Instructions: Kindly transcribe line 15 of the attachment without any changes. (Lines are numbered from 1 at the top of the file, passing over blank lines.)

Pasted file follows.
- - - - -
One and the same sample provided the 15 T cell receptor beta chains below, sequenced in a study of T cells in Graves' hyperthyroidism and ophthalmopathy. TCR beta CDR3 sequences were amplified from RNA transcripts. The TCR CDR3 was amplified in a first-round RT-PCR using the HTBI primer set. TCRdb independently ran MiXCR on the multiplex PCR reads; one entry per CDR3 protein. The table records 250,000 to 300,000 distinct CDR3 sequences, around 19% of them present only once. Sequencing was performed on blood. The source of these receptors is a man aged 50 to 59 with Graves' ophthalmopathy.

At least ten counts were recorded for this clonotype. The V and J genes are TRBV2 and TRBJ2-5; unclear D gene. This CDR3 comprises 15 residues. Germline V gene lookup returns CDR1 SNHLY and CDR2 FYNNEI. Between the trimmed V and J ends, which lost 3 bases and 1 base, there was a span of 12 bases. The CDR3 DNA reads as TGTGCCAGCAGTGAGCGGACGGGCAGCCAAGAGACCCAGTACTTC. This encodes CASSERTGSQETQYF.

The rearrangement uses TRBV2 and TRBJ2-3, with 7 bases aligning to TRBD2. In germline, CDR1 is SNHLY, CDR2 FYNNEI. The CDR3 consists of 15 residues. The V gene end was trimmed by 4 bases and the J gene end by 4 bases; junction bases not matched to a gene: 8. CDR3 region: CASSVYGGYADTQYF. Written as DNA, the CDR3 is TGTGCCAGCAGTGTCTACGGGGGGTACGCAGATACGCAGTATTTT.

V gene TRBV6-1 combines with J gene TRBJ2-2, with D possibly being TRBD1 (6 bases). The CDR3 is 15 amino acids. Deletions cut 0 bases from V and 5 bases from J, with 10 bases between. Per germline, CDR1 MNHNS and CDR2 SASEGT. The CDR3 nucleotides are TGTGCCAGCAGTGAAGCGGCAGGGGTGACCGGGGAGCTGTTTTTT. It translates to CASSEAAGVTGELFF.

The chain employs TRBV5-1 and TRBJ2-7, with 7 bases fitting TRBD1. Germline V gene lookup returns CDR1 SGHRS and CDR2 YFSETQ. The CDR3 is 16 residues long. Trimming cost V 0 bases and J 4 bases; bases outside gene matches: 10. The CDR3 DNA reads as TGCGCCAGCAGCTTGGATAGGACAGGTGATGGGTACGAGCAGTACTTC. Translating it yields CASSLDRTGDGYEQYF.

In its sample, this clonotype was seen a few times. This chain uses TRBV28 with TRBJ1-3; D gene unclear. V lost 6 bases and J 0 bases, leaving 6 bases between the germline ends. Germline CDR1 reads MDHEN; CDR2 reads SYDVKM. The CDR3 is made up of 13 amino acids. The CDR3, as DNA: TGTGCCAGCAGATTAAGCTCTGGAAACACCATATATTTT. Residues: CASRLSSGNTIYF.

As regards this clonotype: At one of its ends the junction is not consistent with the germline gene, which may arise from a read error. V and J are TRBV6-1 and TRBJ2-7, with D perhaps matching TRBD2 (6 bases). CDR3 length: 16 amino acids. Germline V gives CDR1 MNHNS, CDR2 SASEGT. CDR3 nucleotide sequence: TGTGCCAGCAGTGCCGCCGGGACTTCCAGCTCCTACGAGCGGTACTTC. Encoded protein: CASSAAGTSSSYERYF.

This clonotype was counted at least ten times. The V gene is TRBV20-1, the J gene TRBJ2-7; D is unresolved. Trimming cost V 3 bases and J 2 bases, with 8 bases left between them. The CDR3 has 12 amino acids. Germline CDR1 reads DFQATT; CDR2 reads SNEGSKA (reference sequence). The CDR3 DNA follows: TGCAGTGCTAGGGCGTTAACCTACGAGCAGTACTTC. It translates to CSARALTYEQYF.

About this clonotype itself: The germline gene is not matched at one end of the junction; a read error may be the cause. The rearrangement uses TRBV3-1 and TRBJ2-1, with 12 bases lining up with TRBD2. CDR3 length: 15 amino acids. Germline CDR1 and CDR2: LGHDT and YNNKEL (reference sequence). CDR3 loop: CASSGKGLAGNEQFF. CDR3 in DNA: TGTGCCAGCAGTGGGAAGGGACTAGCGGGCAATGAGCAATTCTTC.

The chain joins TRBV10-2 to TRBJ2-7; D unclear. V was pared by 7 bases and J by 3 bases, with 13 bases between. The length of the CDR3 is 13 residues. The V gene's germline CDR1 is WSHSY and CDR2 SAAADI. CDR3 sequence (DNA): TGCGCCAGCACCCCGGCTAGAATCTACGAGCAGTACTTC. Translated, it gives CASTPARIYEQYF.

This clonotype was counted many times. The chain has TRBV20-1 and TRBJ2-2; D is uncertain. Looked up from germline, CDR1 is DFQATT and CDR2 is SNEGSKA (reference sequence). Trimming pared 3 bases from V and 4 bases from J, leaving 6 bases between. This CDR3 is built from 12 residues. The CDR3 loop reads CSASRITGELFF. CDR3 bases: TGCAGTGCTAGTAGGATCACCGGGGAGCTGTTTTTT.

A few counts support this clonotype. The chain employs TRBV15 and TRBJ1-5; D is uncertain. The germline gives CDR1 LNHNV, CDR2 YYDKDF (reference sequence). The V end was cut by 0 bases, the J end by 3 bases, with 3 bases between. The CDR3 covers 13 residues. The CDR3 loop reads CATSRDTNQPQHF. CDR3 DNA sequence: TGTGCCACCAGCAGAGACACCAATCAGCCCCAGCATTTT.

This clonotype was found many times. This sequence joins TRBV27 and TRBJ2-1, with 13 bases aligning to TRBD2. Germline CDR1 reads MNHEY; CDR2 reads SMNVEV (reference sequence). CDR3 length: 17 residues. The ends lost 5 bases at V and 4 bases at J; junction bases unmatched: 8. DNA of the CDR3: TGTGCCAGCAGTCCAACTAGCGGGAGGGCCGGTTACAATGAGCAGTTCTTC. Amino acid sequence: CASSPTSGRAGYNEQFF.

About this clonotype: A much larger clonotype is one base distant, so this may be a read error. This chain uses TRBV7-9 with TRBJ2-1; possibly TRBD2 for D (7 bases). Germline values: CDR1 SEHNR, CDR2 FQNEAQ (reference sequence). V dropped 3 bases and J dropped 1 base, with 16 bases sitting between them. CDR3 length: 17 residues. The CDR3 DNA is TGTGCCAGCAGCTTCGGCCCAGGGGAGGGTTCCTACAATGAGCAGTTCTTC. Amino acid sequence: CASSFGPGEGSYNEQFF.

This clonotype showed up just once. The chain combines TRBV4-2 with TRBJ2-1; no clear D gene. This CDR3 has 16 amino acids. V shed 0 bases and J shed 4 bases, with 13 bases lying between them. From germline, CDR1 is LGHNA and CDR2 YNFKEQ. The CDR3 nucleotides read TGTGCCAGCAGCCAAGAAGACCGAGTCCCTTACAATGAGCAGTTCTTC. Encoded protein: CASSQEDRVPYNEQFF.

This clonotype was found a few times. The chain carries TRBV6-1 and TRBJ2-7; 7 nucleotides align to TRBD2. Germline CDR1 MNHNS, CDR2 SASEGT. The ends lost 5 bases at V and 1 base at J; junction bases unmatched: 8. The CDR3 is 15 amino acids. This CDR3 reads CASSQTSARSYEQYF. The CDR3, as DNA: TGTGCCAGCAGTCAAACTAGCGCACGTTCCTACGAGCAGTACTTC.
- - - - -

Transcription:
This clonotype showed up just once. The chain combines TRBV4-2 with TRBJ2-1; no clear D gene. This CDR3 has 16 amino acids. V shed 0 bases and J shed 4 bases, with 13 bases lying between them. From germline, CDR1 is LGHNA and CDR2 YNFKEQ. The CDR3 nucleotides read TGTGCCAGCAGCCAAGAAGACCGAGTCCCTTACAATGAGCAGTTCTTC. Encoded protein: CASSQEDRVPYNEQFF.